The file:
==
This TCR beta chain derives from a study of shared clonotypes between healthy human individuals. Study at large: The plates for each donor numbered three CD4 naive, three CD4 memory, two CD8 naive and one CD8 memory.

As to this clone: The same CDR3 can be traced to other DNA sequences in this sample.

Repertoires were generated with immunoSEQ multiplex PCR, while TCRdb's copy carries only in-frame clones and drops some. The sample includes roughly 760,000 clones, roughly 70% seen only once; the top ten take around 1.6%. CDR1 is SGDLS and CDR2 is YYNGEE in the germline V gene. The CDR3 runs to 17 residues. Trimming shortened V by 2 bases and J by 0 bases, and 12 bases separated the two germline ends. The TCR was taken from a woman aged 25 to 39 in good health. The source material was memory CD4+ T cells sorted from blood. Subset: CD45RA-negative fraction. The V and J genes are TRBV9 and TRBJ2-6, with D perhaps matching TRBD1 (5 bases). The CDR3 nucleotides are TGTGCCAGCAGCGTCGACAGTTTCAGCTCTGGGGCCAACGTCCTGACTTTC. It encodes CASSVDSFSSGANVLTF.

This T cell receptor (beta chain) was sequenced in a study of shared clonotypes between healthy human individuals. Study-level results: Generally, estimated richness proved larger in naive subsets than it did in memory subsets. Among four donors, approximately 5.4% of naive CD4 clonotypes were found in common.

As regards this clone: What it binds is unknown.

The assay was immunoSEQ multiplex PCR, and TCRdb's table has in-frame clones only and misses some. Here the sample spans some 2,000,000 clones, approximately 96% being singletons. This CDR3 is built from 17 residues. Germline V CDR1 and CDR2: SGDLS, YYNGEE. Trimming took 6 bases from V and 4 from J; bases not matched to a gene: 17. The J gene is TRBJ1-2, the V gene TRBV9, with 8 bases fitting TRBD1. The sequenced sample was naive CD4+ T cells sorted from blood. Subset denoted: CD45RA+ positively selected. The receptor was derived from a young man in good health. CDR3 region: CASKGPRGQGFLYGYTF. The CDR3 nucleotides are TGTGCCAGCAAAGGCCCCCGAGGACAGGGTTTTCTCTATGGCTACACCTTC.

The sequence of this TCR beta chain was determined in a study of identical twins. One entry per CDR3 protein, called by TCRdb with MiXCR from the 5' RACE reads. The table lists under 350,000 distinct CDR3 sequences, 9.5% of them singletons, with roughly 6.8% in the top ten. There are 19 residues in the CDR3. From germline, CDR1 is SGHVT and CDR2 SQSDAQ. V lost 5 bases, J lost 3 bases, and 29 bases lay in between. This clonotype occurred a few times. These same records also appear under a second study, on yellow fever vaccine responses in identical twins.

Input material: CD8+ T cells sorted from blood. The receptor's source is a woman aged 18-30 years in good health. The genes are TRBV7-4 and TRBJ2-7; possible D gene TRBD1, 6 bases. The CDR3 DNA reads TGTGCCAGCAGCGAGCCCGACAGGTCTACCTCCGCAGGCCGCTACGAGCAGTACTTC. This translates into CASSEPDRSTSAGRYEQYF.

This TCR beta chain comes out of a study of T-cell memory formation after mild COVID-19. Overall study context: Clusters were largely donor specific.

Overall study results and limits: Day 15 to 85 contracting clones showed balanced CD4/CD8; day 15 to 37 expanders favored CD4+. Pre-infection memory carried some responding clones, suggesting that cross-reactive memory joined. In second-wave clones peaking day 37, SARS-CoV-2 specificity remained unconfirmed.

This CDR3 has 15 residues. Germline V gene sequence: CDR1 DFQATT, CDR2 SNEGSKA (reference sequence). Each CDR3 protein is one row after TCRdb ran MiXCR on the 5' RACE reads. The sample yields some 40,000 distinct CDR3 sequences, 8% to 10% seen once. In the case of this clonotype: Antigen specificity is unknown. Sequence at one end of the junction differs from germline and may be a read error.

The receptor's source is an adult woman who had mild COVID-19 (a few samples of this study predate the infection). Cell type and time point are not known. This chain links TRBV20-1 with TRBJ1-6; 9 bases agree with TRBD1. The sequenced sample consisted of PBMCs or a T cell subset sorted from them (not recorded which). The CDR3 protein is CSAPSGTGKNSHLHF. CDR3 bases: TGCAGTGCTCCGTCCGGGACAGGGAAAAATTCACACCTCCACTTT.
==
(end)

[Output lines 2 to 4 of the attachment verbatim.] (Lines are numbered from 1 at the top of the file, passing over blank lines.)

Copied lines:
As to this clone: The same CDR3 can be traced to other DNA sequences in this sample.

Repertoires were generated with immunoSEQ multiplex PCR, while TCRdb's copy carries only in-frame clones and drops some. The sample includes roughly 760,000 clones, roughly 70% seen only once; the top ten take around 1.6%. CDR1 is SGDLS and CDR2 is YYNGEE in the germline V gene. The CDR3 runs to 17 residues. Trimming shortened V by 2 bases and J by 0 bases, and 12 bases separated the two germline ends. The TCR was taken from a woman aged 25 to 39 in good health. The source material was memory CD4+ T cells sorted from blood. Subset: CD45RA-negative fraction. The V and J genes are TRBV9 and TRBJ2-6, with D perhaps matching TRBD1 (5 bases). The CDR3 nucleotides are TGTGCCAGCAGCGTCGACAGTTTCAGCTCTGGGGCCAACGTCCTGACTTTC. It encodes CASSVDSFSSGANVLTF.

This T cell receptor (beta chain) was sequenced in a study of shared clonotypes between healthy human individuals. Study-level results: Generally, estimated richness proved larger in naive subsets than it did in memory subsets. Among four donors, approximately 5.4% of naive CD4 clonotypes were found in common.